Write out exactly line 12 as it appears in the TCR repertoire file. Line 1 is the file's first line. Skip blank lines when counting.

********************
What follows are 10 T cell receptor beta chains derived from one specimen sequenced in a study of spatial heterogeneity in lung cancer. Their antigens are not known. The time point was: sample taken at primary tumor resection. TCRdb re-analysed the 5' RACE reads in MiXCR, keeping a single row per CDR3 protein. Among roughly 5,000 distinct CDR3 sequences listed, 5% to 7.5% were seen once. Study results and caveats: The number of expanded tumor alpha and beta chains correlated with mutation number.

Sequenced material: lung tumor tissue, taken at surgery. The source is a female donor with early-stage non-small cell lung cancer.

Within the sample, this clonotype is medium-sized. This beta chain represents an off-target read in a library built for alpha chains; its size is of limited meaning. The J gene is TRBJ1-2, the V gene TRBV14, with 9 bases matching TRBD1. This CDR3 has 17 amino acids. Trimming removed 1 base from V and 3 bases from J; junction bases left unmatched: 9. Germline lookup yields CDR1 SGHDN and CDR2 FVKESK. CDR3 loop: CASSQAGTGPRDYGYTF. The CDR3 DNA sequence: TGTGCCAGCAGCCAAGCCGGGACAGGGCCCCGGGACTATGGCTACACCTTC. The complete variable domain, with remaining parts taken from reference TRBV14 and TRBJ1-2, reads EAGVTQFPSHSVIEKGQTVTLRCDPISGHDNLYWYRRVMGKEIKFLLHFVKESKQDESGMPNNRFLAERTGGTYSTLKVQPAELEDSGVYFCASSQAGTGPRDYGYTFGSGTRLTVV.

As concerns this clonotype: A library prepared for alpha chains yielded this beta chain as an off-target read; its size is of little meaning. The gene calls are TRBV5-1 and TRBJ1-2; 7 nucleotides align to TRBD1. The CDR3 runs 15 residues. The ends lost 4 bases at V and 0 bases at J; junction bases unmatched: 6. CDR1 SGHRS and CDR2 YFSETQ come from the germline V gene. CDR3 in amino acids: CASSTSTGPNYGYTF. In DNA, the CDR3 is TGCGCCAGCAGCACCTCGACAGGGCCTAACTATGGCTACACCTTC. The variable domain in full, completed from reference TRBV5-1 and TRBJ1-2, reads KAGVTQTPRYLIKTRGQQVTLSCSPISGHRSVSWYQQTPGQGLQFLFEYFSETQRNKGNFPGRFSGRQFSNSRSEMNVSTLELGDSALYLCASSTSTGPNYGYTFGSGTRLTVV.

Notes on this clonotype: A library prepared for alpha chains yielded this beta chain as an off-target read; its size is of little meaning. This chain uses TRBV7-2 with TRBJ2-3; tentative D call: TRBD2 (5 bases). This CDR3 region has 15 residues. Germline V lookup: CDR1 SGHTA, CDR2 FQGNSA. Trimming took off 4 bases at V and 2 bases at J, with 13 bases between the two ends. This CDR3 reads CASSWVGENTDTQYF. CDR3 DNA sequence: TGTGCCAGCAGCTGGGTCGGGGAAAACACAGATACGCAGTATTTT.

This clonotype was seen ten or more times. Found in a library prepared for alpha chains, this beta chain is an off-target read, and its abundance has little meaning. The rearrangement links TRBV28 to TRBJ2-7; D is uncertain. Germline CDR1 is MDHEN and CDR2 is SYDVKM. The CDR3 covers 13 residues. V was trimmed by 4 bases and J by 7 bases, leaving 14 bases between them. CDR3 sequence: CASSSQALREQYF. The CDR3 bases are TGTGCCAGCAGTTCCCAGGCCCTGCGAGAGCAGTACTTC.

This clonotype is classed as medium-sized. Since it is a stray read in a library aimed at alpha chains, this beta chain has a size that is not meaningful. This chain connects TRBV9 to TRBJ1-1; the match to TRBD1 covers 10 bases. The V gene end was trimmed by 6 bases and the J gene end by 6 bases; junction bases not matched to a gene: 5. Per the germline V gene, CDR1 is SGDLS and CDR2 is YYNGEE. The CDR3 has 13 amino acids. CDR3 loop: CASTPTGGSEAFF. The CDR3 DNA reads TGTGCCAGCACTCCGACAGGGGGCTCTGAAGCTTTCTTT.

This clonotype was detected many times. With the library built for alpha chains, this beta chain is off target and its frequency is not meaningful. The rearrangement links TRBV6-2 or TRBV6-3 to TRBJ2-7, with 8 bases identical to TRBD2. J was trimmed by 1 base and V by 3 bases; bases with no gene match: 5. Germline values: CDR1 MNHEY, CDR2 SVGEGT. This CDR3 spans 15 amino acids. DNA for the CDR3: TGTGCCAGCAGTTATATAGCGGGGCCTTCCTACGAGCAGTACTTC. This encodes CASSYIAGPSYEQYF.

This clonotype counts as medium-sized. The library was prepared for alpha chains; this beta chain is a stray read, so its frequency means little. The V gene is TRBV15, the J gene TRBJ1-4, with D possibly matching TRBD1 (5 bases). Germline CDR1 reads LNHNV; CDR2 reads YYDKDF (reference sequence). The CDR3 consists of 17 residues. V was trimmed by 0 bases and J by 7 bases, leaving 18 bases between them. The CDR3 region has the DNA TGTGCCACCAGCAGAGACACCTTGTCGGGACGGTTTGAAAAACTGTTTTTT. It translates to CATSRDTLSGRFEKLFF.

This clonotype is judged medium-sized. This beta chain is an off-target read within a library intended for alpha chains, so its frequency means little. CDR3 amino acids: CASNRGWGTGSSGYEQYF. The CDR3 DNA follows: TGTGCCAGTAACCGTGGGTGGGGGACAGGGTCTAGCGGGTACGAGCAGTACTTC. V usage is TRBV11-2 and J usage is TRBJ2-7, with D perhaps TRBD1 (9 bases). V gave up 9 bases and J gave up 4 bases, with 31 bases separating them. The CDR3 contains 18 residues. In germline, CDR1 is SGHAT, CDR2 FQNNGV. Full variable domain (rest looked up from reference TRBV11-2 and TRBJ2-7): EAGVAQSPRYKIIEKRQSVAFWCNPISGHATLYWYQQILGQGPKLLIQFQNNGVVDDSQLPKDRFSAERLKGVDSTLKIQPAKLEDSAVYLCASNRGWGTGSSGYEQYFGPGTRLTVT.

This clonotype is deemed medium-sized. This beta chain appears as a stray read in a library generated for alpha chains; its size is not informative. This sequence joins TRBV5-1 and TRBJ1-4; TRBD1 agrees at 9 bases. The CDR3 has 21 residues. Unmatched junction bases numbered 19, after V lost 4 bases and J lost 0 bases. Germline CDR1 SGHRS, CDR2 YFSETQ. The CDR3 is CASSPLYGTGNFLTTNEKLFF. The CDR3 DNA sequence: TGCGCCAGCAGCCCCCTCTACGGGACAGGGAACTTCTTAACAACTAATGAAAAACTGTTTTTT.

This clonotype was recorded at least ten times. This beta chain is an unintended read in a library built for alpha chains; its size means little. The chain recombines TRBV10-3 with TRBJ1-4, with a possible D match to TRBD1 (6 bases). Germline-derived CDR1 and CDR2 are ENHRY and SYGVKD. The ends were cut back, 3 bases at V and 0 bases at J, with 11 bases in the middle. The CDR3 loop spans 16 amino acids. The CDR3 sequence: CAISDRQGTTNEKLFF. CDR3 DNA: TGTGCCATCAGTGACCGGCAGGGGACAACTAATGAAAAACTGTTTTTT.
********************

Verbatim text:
This clonotype was recorded at least ten times. This beta chain is an unintended read in a library built for alpha chains; its size means little. The chain recombines TRBV10-3 with TRBJ1-4, with a possible D match to TRBD1 (6 bases). Germline-derived CDR1 and CDR2 are ENHRY and SYGVKD. The ends were cut back, 3 bases at V and 0 bases at J, with 11 bases in the middle. The CDR3 loop spans 16 amino acids. The CDR3 sequence: CAISDRQGTTNEKLFF. CDR3 DNA: TGTGCCATCAGTGACCGGCAGGGGACAACTAATGAAAAACTGTTTTTT.